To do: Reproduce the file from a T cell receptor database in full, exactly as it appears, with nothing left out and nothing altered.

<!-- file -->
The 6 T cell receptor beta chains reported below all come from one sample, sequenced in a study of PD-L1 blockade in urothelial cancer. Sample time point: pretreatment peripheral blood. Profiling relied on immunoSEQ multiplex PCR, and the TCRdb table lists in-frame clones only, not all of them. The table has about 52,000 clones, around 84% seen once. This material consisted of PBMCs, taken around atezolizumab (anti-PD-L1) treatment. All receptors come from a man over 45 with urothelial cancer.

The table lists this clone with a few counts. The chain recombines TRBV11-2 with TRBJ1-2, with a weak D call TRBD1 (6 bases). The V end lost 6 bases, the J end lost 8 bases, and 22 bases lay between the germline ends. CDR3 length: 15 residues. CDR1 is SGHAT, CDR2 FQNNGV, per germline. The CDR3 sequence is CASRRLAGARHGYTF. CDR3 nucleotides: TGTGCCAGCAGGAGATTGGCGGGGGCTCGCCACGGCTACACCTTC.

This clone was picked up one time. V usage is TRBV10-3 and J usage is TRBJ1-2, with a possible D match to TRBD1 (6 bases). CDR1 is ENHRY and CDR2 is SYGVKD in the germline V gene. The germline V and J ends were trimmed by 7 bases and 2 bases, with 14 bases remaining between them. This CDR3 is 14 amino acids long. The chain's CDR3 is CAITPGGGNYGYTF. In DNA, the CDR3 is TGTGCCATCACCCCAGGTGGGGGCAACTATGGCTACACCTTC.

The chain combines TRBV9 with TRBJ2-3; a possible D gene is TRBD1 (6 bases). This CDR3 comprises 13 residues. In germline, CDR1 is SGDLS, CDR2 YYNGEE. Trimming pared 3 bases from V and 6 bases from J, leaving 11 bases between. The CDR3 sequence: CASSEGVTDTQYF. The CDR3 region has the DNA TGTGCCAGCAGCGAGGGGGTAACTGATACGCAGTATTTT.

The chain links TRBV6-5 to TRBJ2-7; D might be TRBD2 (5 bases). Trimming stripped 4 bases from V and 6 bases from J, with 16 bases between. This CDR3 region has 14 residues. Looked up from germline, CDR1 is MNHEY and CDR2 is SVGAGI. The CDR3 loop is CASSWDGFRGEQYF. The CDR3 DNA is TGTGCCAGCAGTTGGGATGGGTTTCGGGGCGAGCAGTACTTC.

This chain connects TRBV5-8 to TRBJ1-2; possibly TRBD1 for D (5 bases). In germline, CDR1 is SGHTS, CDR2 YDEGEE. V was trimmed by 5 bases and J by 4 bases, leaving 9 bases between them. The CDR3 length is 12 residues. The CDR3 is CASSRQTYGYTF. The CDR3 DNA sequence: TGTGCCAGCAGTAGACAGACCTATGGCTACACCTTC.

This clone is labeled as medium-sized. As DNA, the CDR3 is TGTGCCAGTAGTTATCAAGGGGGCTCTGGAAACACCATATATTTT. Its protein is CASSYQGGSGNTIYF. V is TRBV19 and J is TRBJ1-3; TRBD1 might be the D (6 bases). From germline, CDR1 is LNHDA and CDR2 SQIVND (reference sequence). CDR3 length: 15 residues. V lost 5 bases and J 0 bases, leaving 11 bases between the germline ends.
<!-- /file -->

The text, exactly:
The 6 T cell receptor beta chains reported below all come from one sample, sequenced in a study of PD-L1 blockade in urothelial cancer. Sample time point: pretreatment peripheral blood. Profiling relied on immunoSEQ multiplex PCR, and the TCRdb table lists in-frame clones only, not all of them. The table has about 52,000 clones, around 84% seen once. This material consisted of PBMCs, taken around atezolizumab (anti-PD-L1) treatment. All receptors come from a man over 45 with urothelial cancer.

The table lists this clone with a few counts. The chain recombines TRBV11-2 with TRBJ1-2, with a weak D call TRBD1 (6 bases). The V end lost 6 bases, the J end lost 8 bases, and 22 bases lay between the germline ends. CDR3 length: 15 residues. CDR1 is SGHAT, CDR2 FQNNGV, per germline. The CDR3 sequence is CASRRLAGARHGYTF. CDR3 nucleotides: TGTGCCAGCAGGAGATTGGCGGGGGCTCGCCACGGCTACACCTTC.

This clone was picked up one time. V usage is TRBV10-3 and J usage is TRBJ1-2, with a possible D match to TRBD1 (6 bases). CDR1 is ENHRY and CDR2 is SYGVKD in the germline V gene. The germline V and J ends were trimmed by 7 bases and 2 bases, with 14 bases remaining between them. This CDR3 is 14 amino acids long. The chain's CDR3 is CAITPGGGNYGYTF. In DNA, the CDR3 is TGTGCCATCACCCCAGGTGGGGGCAACTATGGCTACACCTTC.

The chain combines TRBV9 with TRBJ2-3; a possible D gene is TRBD1 (6 bases). This CDR3 comprises 13 residues. In germline, CDR1 is SGDLS, CDR2 YYNGEE. Trimming pared 3 bases from V and 6 bases from J, leaving 11 bases between. The CDR3 sequence: CASSEGVTDTQYF. The CDR3 region has the DNA TGTGCCAGCAGCGAGGGGGTAACTGATACGCAGTATTTT.

The chain links TRBV6-5 to TRBJ2-7; D might be TRBD2 (5 bases). Trimming stripped 4 bases from V and 6 bases from J, with 16 bases between. This CDR3 region has 14 residues. Looked up from germline, CDR1 is MNHEY and CDR2 is SVGAGI. The CDR3 loop is CASSWDGFRGEQYF. The CDR3 DNA is TGTGCCAGCAGTTGGGATGGGTTTCGGGGCGAGCAGTACTTC.

This chain connects TRBV5-8 to TRBJ1-2; possibly TRBD1 for D (5 bases). In germline, CDR1 is SGHTS, CDR2 YDEGEE. V was trimmed by 5 bases and J by 4 bases, leaving 9 bases between them. The CDR3 length is 12 residues. The CDR3 is CASSRQTYGYTF. The CDR3 DNA sequence: TGTGCCAGCAGTAGACAGACCTATGGCTACACCTTC.

This clone is labeled as medium-sized. As DNA, the CDR3 is TGTGCCAGTAGTTATCAAGGGGGCTCTGGAAACACCATATATTTT. Its protein is CASSYQGGSGNTIYF. V is TRBV19 and J is TRBJ1-3; TRBD1 might be the D (6 bases). From germline, CDR1 is LNHDA and CDR2 SQIVND (reference sequence). CDR3 length: 15 residues. V lost 5 bases and J 0 bases, leaving 11 bases between the germline ends.